Fandango was very popular in the 18th century, and now is considered a folk dance in Spain. It’s usually danced by couples and has a very similar rhythm to flamenco. It’s marked by castanets, a percussion instrument that consists of two hardwood pieces that are held in the hand and struck together. People also clap their hands, stamp their feet, and snap their fingers. The difference is that fandango starts slowly and the speed gradually increases as the music continues. In fact, while people dance it, the music suddenly pauses and everyone stands rigid until they hear it again.
The origin of this traditional Spanish music comes from Aragon, Spain and is a stage performance in which performers dance and sing with castanets while dressed in regional costumes. The melody includes guitars, bandurrias (like a banjo), accordions, and drums. As for the rhythm it isn’t too slow nor too fast (for those who know a little bit more about music, it’s usually in ¾ time).
This genre combines both music and melodies with a dance from Cataluña, all with several instruments. The instruments involved are a tenora (a wind instrument), drums, trumpets, and bass, among others. Also, many Sardanas do have lyrics, but when it comes to dancing, you’ll only listen to the instruments. The rhythm is calm and a little slow, so it’s easy to keep up with it. In order to perform the Sardana, the dancers need an 11-member band called a cobla, and the tambourine and bass help keep the beat for them.
4 Popular Latin American Music Genres
On the other hand, when you think of Latin America, the first thing that comes to mind is color, passion, vibrancy, and fun music. Here are some of the most popular music genres.
This Latin American music’s genre arose for the first time in Cuba in the 1920s. It was a mixture of Cuban son and rumba music, which combines bass guitar, piano, bongo and conga drums, maracas, and even a guiro (a type of hollow gourd with lines cut into it that can be scraped with a stick to make a scratchy, rhythmic sound). Salsa dancing is world-famous now, loved for its combining elements of the Spanish-guitar and the rhythmic voices. Also, its rhythm structure wherein the bass line precedes the downbeat by a half-beat, creates a distinctive pulse that millions of people enjoy every single time.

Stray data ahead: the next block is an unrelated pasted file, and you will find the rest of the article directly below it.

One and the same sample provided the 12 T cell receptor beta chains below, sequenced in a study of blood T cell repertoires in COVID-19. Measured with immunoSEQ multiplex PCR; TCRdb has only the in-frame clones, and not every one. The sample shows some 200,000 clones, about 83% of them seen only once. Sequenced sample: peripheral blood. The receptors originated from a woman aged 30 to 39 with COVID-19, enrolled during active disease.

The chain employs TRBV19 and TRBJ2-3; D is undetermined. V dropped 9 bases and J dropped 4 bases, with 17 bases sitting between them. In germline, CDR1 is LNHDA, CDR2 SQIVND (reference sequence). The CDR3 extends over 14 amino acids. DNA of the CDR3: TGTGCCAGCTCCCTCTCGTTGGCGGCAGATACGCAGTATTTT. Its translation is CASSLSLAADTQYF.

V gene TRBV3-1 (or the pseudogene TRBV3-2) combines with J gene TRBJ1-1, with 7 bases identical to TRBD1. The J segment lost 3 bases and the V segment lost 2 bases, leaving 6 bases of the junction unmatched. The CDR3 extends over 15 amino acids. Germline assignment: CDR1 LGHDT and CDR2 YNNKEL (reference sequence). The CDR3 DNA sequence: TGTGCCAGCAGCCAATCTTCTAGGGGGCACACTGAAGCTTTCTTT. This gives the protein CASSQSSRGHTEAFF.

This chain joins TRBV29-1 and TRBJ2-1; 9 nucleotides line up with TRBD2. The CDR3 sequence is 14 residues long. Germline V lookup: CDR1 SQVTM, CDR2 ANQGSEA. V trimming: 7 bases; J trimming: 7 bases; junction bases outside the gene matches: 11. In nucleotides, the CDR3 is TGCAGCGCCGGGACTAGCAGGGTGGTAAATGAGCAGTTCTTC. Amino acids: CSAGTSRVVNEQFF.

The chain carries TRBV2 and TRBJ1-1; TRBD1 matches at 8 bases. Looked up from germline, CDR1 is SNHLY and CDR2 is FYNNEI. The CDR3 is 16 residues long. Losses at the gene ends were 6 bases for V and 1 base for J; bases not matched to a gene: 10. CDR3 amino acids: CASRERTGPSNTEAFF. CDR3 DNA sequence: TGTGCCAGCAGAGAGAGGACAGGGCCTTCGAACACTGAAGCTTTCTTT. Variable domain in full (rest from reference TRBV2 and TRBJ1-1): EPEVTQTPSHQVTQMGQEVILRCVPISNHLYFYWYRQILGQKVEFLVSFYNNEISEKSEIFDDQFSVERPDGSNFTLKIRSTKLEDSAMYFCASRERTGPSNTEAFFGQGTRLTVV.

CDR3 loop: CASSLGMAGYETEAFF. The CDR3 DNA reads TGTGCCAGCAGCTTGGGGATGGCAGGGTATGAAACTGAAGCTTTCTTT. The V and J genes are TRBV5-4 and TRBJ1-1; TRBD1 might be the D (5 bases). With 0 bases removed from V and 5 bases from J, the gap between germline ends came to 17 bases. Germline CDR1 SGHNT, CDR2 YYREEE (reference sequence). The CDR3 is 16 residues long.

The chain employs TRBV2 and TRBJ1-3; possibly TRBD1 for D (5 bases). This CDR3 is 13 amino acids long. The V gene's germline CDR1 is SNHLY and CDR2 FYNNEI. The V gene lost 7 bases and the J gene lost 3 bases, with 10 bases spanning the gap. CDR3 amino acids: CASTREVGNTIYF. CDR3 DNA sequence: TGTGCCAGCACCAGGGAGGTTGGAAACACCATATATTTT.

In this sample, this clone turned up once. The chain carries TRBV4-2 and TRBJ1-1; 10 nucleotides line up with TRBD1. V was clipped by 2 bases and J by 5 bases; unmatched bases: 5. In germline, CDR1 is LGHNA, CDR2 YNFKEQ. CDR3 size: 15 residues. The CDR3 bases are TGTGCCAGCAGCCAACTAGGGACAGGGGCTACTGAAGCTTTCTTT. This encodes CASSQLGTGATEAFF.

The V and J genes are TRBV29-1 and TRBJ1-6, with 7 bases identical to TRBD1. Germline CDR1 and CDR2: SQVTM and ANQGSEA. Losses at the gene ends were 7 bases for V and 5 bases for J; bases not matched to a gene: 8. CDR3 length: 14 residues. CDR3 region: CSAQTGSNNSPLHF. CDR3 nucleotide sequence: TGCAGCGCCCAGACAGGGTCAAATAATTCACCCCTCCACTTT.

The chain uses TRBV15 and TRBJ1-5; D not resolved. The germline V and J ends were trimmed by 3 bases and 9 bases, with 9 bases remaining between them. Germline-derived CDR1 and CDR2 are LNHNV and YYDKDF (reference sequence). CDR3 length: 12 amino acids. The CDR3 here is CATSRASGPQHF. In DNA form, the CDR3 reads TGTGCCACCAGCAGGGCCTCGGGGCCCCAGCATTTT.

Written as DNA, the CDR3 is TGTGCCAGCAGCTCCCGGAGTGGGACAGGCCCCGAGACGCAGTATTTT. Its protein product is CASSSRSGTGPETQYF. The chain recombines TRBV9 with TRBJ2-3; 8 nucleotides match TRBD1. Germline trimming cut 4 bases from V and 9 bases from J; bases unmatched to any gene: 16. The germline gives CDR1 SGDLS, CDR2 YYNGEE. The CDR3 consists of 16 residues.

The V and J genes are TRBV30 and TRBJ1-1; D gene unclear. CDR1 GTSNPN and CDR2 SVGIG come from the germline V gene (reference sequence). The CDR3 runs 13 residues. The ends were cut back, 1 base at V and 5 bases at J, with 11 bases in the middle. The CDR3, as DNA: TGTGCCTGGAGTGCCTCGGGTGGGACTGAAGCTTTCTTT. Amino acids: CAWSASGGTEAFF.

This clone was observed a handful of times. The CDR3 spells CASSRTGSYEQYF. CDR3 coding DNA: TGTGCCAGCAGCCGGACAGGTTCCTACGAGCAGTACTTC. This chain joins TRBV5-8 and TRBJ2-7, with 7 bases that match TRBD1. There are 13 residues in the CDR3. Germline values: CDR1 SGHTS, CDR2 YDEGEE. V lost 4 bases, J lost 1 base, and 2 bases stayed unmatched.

Merengue originated in the Dominican Republic during the 19th century, and became popular during the 1960’s, thanks to the foundation of regional orchestras and merengue academies, influenced by that time’s president: Hector Trujillo. It’s rhythm is very fast, especially for beginners, although the main instruments are only drums and a guiro. In fact, the music is in 4/4 time with three sections: paseo (a step in 3/4 time), merengue, and jaleo. People dance it with a partner, and it’s danced with a limping step, the weight always on the same foot.
Bachata is another Dominican sensation that’s popular worldwide. It’s a very slick dance with two partners dancing close, requiring lots of hip wiggling and foot-pop flourishes. In fact, it’s considered one of the most empowering genres of all Latin music, requiring a lot of magic moves to dance it properly, such as loosen hips and coordinated feet. The rhythm has a marked beat which includes trumpets, maracas, drums, and even guitars.
Originating in the Rio de la Plata between Argentina and Uruguay, tango evolved and grew in Buenos Aires during the 19th century. Tango is an intense genre of music that is one of the most popular in dance halls across the globe. It includes piano, violins, bass, and guitar. In tango, there is no such permanent rhythmic pattern, there are continuous changes of different types of rhythm: the 4 beats of a measure sound, sometimes only 3, other times two or only one, there are pauses of different lengths, different types of syncopation, rhythmic variations in melody, etc. Therefore, given the continuous changes of rhythm that tango music has, dancing it is not easy at all. However, with whichever beat tango partners are dancing, they do two basic things: change their weight by moving from over one foot to over the other foot; and pivot, meaning that with their weight over one or the other foot, they twist the body, pivoting their standing foot to point in a new direction.
Music to Your Ears
Isn’t music great? As you saw, each type of music has its own cultural wealth. After reviewing some of the main differences between these two extraordinary genres of music, let us know in the comments which type of Latin American and Spanish music is your favorite!
Want to learn more about Spanish and Latin American culture? Check out these posts!
- The 10 Most Popular Salsa Songs That Are Perfect for Learning Spanish - May 5, 2021
- 12 Breathtaking Castles in Spain - May 1, 2021
- 10 Best Spanish Actors and Actresses of 2021 - April 25, 2021